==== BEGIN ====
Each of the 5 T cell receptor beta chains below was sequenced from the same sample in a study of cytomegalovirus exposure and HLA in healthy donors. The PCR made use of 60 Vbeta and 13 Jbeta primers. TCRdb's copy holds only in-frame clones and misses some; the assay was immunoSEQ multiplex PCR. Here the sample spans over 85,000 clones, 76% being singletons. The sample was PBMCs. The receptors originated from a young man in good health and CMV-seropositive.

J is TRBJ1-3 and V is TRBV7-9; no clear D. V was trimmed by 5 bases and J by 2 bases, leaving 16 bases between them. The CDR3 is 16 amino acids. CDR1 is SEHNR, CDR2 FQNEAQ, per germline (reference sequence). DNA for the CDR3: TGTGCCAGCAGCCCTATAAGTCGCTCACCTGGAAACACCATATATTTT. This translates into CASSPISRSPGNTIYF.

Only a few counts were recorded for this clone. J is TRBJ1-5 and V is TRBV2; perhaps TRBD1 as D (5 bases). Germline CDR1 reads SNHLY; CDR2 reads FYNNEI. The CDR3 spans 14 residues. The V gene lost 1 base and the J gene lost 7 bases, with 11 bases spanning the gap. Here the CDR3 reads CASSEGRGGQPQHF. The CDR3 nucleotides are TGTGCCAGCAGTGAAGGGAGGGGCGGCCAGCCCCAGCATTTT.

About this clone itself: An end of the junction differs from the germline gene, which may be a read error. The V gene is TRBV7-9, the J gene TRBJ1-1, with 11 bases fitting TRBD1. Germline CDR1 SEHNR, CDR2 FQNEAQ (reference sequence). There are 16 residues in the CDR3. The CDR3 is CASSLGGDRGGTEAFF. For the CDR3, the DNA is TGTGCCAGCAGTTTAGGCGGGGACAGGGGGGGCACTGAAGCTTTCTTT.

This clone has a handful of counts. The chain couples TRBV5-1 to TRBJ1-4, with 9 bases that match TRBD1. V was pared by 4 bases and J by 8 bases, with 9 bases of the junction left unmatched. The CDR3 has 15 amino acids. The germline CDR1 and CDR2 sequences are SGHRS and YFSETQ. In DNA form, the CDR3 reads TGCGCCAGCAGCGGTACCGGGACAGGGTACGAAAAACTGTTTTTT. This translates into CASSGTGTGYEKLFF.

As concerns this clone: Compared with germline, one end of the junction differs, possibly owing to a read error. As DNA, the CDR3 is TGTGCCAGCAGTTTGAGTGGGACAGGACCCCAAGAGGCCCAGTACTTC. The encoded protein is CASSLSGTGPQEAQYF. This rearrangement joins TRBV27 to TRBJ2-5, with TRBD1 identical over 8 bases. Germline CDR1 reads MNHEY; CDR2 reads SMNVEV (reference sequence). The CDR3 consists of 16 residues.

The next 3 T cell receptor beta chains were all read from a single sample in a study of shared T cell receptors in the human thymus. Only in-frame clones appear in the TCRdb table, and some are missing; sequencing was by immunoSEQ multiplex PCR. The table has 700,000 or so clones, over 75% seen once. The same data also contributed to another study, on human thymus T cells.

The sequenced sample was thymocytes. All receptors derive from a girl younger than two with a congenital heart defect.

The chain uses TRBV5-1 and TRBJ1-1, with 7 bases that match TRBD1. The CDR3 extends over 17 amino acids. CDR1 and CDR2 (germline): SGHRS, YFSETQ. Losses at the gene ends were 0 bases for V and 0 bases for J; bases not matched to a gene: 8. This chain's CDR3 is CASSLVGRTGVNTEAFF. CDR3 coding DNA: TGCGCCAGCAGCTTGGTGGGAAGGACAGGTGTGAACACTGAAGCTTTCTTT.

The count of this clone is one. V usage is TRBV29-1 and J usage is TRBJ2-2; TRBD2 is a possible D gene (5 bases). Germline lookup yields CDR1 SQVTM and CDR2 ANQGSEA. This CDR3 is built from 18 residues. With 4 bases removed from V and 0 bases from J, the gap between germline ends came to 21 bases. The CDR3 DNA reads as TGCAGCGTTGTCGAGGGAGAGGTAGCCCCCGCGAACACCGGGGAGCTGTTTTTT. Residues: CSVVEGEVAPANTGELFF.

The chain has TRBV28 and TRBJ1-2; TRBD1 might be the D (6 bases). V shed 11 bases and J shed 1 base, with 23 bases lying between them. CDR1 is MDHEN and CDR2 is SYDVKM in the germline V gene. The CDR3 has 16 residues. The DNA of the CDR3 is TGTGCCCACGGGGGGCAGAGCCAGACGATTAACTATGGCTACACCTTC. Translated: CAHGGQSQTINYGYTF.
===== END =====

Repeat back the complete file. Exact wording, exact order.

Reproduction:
Each of the 5 T cell receptor beta chains below was sequenced from the same sample in a study of cytomegalovirus exposure and HLA in healthy donors. The PCR made use of 60 Vbeta and 13 Jbeta primers. TCRdb's copy holds only in-frame clones and misses some; the assay was immunoSEQ multiplex PCR. Here the sample spans over 85,000 clones, 76% being singletons. The sample was PBMCs. The receptors originated from a young man in good health and CMV-seropositive.

J is TRBJ1-3 and V is TRBV7-9; no clear D. V was trimmed by 5 bases and J by 2 bases, leaving 16 bases between them. The CDR3 is 16 amino acids. CDR1 is SEHNR, CDR2 FQNEAQ, per germline (reference sequence). DNA for the CDR3: TGTGCCAGCAGCCCTATAAGTCGCTCACCTGGAAACACCATATATTTT. This translates into CASSPISRSPGNTIYF.

Only a few counts were recorded for this clone. J is TRBJ1-5 and V is TRBV2; perhaps TRBD1 as D (5 bases). Germline CDR1 reads SNHLY; CDR2 reads FYNNEI. The CDR3 spans 14 residues. The V gene lost 1 base and the J gene lost 7 bases, with 11 bases spanning the gap. Here the CDR3 reads CASSEGRGGQPQHF. The CDR3 nucleotides are TGTGCCAGCAGTGAAGGGAGGGGCGGCCAGCCCCAGCATTTT.

About this clone itself: An end of the junction differs from the germline gene, which may be a read error. The V gene is TRBV7-9, the J gene TRBJ1-1, with 11 bases fitting TRBD1. Germline CDR1 SEHNR, CDR2 FQNEAQ (reference sequence). There are 16 residues in the CDR3. The CDR3 is CASSLGGDRGGTEAFF. For the CDR3, the DNA is TGTGCCAGCAGTTTAGGCGGGGACAGGGGGGGCACTGAAGCTTTCTTT.

This clone has a handful of counts. The chain couples TRBV5-1 to TRBJ1-4, with 9 bases that match TRBD1. V was pared by 4 bases and J by 8 bases, with 9 bases of the junction left unmatched. The CDR3 has 15 amino acids. The germline CDR1 and CDR2 sequences are SGHRS and YFSETQ. In DNA form, the CDR3 reads TGCGCCAGCAGCGGTACCGGGACAGGGTACGAAAAACTGTTTTTT. This translates into CASSGTGTGYEKLFF.

As concerns this clone: Compared with germline, one end of the junction differs, possibly owing to a read error. As DNA, the CDR3 is TGTGCCAGCAGTTTGAGTGGGACAGGACCCCAAGAGGCCCAGTACTTC. The encoded protein is CASSLSGTGPQEAQYF. This rearrangement joins TRBV27 to TRBJ2-5, with TRBD1 identical over 8 bases. Germline CDR1 reads MNHEY; CDR2 reads SMNVEV (reference sequence). The CDR3 consists of 16 residues.

The next 3 T cell receptor beta chains were all read from a single sample in a study of shared T cell receptors in the human thymus. Only in-frame clones appear in the TCRdb table, and some are missing; sequencing was by immunoSEQ multiplex PCR. The table has 700,000 or so clones, over 75% seen once. The same data also contributed to another study, on human thymus T cells.

The sequenced sample was thymocytes. All receptors derive from a girl younger than two with a congenital heart defect.

The chain uses TRBV5-1 and TRBJ1-1, with 7 bases that match TRBD1. The CDR3 extends over 17 amino acids. CDR1 and CDR2 (germline): SGHRS, YFSETQ. Losses at the gene ends were 0 bases for V and 0 bases for J; bases not matched to a gene: 8. This chain's CDR3 is CASSLVGRTGVNTEAFF. CDR3 coding DNA: TGCGCCAGCAGCTTGGTGGGAAGGACAGGTGTGAACACTGAAGCTTTCTTT.

The count of this clone is one. V usage is TRBV29-1 and J usage is TRBJ2-2; TRBD2 is a possible D gene (5 bases). Germline lookup yields CDR1 SQVTM and CDR2 ANQGSEA. This CDR3 is built from 18 residues. With 4 bases removed from V and 0 bases from J, the gap between germline ends came to 21 bases. The CDR3 DNA reads as TGCAGCGTTGTCGAGGGAGAGGTAGCCCCCGCGAACACCGGGGAGCTGTTTTTT. Residues: CSVVEGEVAPANTGELFF.

The chain has TRBV28 and TRBJ1-2; TRBD1 might be the D (6 bases). V shed 11 bases and J shed 1 base, with 23 bases lying between them. CDR1 is MDHEN and CDR2 is SYDVKM in the germline V gene. The CDR3 has 16 residues. The DNA of the CDR3 is TGTGCCCACGGGGGGCAGAGCCAGACGATTAACTATGGCTACACCTTC. Translated: CAHGGQSQTINYGYTF.